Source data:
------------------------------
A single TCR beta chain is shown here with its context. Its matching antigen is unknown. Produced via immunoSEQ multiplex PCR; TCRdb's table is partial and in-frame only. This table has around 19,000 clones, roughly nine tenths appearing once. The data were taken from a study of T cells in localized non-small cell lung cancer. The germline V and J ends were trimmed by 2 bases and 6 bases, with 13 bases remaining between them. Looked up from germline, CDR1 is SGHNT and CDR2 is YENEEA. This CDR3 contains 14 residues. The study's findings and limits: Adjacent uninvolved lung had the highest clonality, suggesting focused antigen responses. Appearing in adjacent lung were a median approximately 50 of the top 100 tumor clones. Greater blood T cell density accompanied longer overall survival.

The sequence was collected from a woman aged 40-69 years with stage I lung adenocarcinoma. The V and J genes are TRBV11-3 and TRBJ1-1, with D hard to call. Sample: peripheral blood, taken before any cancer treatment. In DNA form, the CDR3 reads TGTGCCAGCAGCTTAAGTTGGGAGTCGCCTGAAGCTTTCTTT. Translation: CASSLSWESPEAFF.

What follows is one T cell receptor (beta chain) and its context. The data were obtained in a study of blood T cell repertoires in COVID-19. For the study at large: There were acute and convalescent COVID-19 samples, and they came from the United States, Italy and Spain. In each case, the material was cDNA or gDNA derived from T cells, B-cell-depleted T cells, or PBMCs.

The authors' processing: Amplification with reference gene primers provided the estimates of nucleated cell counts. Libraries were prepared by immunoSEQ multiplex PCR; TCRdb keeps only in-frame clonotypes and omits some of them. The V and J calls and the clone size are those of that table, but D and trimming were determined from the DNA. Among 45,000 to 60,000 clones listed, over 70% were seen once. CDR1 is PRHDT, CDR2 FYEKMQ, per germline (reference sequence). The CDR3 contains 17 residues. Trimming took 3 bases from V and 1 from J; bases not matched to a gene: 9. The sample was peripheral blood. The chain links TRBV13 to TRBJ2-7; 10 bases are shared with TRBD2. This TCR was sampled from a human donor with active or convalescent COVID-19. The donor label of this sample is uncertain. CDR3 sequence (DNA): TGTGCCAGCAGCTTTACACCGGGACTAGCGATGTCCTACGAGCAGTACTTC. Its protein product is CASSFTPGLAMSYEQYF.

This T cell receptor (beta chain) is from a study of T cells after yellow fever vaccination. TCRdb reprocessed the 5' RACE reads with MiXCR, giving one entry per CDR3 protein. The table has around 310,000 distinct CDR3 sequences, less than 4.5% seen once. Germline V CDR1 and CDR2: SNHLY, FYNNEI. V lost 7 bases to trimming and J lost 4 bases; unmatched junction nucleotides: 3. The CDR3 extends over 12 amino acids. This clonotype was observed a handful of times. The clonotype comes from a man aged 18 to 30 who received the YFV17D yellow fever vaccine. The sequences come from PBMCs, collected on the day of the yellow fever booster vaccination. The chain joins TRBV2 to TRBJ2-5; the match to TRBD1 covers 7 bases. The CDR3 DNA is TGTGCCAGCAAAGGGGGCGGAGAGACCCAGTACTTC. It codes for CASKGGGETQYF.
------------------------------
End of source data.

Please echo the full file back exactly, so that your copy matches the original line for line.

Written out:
A single TCR beta chain is shown here with its context. Its matching antigen is unknown. Produced via immunoSEQ multiplex PCR; TCRdb's table is partial and in-frame only. This table has around 19,000 clones, roughly nine tenths appearing once. The data were taken from a study of T cells in localized non-small cell lung cancer. The germline V and J ends were trimmed by 2 bases and 6 bases, with 13 bases remaining between them. Looked up from germline, CDR1 is SGHNT and CDR2 is YENEEA. This CDR3 contains 14 residues. The study's findings and limits: Adjacent uninvolved lung had the highest clonality, suggesting focused antigen responses. Appearing in adjacent lung were a median approximately 50 of the top 100 tumor clones. Greater blood T cell density accompanied longer overall survival.

The sequence was collected from a woman aged 40-69 years with stage I lung adenocarcinoma. The V and J genes are TRBV11-3 and TRBJ1-1, with D hard to call. Sample: peripheral blood, taken before any cancer treatment. In DNA form, the CDR3 reads TGTGCCAGCAGCTTAAGTTGGGAGTCGCCTGAAGCTTTCTTT. Translation: CASSLSWESPEAFF.

What follows is one T cell receptor (beta chain) and its context. The data were obtained in a study of blood T cell repertoires in COVID-19. For the study at large: There were acute and convalescent COVID-19 samples, and they came from the United States, Italy and Spain. In each case, the material was cDNA or gDNA derived from T cells, B-cell-depleted T cells, or PBMCs.

The authors' processing: Amplification with reference gene primers provided the estimates of nucleated cell counts. Libraries were prepared by immunoSEQ multiplex PCR; TCRdb keeps only in-frame clonotypes and omits some of them. The V and J calls and the clone size are those of that table, but D and trimming were determined from the DNA. Among 45,000 to 60,000 clones listed, over 70% were seen once. CDR1 is PRHDT, CDR2 FYEKMQ, per germline (reference sequence). The CDR3 contains 17 residues. Trimming took 3 bases from V and 1 from J; bases not matched to a gene: 9. The sample was peripheral blood. The chain links TRBV13 to TRBJ2-7; 10 bases are shared with TRBD2. This TCR was sampled from a human donor with active or convalescent COVID-19. The donor label of this sample is uncertain. CDR3 sequence (DNA): TGTGCCAGCAGCTTTACACCGGGACTAGCGATGTCCTACGAGCAGTACTTC. Its protein product is CASSFTPGLAMSYEQYF.

This T cell receptor (beta chain) is from a study of T cells after yellow fever vaccination. TCRdb reprocessed the 5' RACE reads with MiXCR, giving one entry per CDR3 protein. The table has around 310,000 distinct CDR3 sequences, less than 4.5% seen once. Germline V CDR1 and CDR2: SNHLY, FYNNEI. V lost 7 bases to trimming and J lost 4 bases; unmatched junction nucleotides: 3. The CDR3 extends over 12 amino acids. This clonotype was observed a handful of times. The clonotype comes from a man aged 18 to 30 who received the YFV17D yellow fever vaccine. The sequences come from PBMCs, collected on the day of the yellow fever booster vaccination. The chain joins TRBV2 to TRBJ2-5; the match to TRBD1 covers 7 bases. The CDR3 DNA is TGTGCCAGCAAAGGGGGCGGAGAGACCCAGTACTTC. It codes for CASKGGGETQYF.